NEW ORLEANS, LOUISIANA– New Orleans, Louisiana is a hodgepodge of beauty, composed of many different elements. A distinct component of the charm of New Orleans is African. Southern University at New Orleans’ Center for African and African American Studies uses African artifacts among other things to bring culture to the city’s inhabitants.
Dr. Clyde Robertson is the director of the center and an associate professor. Dr. Robertson says, the CAAAS impacts on the community in three distinct ways: First, with a stellar lineup of dynamic and engaging programing with guests that include civil rights heroes of the past and future, prominent politicians and scholars from around the country. Second, the CAAAS takes teaching out of the classroom with seminars and exhibitions done at local schools, such as St. Katharine’s, St. Mary’s and Landry Walker as well as local churches in the area. CAAAS is also building a firm foundation of culture by establishing literary centers at three schools in the city that include collegiate level books and material from Southern University at New Orleans. Third, is a stellar academic program that directly engages students, including the teaching of how to archive historical artifacts.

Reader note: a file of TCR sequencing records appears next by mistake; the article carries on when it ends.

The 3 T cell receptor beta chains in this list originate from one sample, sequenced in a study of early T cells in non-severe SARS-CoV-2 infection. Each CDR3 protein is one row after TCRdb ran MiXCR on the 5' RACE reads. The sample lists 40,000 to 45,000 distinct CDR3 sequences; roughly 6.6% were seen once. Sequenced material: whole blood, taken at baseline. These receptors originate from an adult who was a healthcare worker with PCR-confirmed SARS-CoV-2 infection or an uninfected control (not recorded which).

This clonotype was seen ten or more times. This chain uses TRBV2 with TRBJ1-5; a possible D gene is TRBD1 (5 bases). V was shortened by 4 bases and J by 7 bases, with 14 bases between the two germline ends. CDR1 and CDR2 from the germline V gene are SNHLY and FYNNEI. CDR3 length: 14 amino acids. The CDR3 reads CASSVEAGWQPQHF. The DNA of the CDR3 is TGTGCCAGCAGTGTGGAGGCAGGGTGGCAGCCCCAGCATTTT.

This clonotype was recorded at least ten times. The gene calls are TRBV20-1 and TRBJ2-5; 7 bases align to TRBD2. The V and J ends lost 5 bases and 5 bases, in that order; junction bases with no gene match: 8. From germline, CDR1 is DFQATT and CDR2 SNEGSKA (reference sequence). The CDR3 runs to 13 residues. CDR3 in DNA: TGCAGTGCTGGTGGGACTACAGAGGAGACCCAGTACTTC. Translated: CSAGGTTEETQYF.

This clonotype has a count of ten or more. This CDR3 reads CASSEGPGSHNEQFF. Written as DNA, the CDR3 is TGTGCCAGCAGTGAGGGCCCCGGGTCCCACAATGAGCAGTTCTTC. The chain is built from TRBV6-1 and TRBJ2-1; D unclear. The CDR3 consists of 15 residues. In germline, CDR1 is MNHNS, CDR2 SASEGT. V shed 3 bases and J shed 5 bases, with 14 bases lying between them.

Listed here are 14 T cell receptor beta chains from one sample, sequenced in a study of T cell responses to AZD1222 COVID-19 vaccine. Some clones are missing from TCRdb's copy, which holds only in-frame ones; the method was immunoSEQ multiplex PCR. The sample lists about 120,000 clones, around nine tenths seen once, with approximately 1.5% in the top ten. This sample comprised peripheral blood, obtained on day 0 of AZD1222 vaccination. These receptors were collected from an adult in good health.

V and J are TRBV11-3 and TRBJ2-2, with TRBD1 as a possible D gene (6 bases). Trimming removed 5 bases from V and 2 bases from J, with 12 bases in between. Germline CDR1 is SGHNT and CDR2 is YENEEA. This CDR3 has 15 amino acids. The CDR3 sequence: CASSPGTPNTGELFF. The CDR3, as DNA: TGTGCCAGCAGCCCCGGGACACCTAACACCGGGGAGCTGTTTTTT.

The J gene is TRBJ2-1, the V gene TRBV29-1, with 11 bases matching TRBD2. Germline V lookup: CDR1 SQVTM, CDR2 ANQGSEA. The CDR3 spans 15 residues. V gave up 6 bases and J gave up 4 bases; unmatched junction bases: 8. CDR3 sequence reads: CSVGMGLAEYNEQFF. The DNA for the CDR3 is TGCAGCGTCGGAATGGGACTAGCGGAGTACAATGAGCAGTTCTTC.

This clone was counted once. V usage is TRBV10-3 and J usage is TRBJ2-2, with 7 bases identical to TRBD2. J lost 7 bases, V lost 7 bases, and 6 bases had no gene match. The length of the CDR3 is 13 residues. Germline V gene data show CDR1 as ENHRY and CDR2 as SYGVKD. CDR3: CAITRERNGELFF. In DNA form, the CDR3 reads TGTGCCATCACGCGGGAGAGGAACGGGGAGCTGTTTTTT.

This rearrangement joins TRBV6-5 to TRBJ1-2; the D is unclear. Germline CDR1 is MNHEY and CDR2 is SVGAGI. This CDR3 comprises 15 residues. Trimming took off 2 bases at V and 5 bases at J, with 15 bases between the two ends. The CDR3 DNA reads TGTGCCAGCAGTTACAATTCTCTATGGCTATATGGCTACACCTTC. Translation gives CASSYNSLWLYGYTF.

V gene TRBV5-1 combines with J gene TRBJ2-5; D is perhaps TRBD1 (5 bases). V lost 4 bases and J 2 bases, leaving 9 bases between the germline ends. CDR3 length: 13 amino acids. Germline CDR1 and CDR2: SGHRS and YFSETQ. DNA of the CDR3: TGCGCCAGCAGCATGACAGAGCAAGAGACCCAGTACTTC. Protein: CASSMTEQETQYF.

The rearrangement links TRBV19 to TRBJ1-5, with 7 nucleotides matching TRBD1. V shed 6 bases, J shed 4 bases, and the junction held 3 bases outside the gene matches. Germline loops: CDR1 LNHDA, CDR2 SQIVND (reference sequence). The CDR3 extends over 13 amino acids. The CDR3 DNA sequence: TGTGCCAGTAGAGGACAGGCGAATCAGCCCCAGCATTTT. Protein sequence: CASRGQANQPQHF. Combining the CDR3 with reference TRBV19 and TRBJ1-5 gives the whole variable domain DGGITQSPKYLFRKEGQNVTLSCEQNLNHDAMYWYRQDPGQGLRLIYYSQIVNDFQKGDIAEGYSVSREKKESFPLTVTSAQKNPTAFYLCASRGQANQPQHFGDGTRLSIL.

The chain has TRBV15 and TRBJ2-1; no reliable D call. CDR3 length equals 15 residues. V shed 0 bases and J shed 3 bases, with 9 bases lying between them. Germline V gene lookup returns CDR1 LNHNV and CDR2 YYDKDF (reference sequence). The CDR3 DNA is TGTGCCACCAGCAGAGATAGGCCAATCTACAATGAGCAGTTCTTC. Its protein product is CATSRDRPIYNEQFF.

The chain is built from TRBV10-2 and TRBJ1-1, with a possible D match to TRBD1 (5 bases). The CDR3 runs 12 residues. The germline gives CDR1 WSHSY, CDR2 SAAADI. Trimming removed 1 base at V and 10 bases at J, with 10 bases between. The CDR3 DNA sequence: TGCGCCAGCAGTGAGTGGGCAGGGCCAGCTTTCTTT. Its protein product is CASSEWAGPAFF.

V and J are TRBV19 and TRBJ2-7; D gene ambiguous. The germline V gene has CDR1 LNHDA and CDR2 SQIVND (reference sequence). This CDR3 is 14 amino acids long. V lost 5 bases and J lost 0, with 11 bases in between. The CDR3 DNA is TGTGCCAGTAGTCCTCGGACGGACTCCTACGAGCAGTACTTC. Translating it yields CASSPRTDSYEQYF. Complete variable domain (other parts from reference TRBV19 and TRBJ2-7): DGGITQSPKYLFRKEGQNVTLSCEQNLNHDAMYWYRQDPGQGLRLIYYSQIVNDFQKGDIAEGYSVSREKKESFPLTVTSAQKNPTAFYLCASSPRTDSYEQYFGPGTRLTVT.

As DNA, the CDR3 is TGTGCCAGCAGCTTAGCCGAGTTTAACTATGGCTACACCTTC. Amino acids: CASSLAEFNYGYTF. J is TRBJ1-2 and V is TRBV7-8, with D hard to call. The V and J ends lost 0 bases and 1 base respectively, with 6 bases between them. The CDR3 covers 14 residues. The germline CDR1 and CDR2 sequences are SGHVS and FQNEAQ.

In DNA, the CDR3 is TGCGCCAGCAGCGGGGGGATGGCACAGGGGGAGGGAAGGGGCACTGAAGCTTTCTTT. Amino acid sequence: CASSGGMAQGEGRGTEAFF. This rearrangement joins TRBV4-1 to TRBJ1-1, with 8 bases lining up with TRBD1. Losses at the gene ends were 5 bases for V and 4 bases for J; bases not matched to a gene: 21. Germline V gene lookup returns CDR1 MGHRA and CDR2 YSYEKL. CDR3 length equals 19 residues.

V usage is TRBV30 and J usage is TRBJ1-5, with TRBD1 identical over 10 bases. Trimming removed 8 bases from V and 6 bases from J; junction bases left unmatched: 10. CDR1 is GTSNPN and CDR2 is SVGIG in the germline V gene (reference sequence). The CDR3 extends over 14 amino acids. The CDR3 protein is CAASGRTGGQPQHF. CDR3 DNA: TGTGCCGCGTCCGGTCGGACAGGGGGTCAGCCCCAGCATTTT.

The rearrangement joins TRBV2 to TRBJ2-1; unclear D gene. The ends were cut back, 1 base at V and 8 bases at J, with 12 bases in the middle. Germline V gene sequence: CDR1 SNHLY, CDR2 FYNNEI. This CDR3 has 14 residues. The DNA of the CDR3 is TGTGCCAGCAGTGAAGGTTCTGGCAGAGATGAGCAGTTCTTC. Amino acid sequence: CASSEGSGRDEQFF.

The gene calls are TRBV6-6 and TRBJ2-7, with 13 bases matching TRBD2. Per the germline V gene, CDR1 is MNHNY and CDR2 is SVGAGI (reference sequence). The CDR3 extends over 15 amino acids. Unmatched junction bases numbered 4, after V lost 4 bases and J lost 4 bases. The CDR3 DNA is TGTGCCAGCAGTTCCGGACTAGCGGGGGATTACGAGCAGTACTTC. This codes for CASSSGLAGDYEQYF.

Even though Southern is not the only Historically Black College University in the state of Louisiana, it is unique. Dr. Robertson says, “surprisingly at HBCU’s, very few of our campuses, house centers for African and African American Studies. One of the missions of Africana Studies as a discipline is to reach out and bridge the gap between the community and the University. It’s important because our children must have access to material that talks about their history.”
The CAAAS’s first intellectual leader was Charles Fry. Fry was a Harvard Graduate who wanted to develop a Center of African and African American Studies at an HBCU. He chose SUNO and began building the CAAAS in around 1992.
SUNO’s CAAAS houses a jewel to the State of Louisiana; the largest collection of African artifacts in the state.
Linda Hill is the curator and archivist of the center, taking care of over two thousand artifacts from various regions of Africa. However, Hill says, most of the pieces are from a very special place, saying, “this collection comes primarily from the Congo and as you know, we have Congo Square here. There’s a direct cultural connection to the ethnic dynamic of the city in these artifacts and the city’s 300 years reflected in these pieces.”
There are few better quotes that stress history’s vital connection to our present and future than one quote by Dr. Martin Luther King Jr: “We are not makers of history we are made by history.”
When asked why Africana studies is important, Dr. Robertson perfectly says, “The history of African people is the history of the world. In order to become a fully informed human being, you must know the true story about the world. Being informed about African and African-American studies makes you a wholistic and knowledgeable human being ready to change the world for the better.”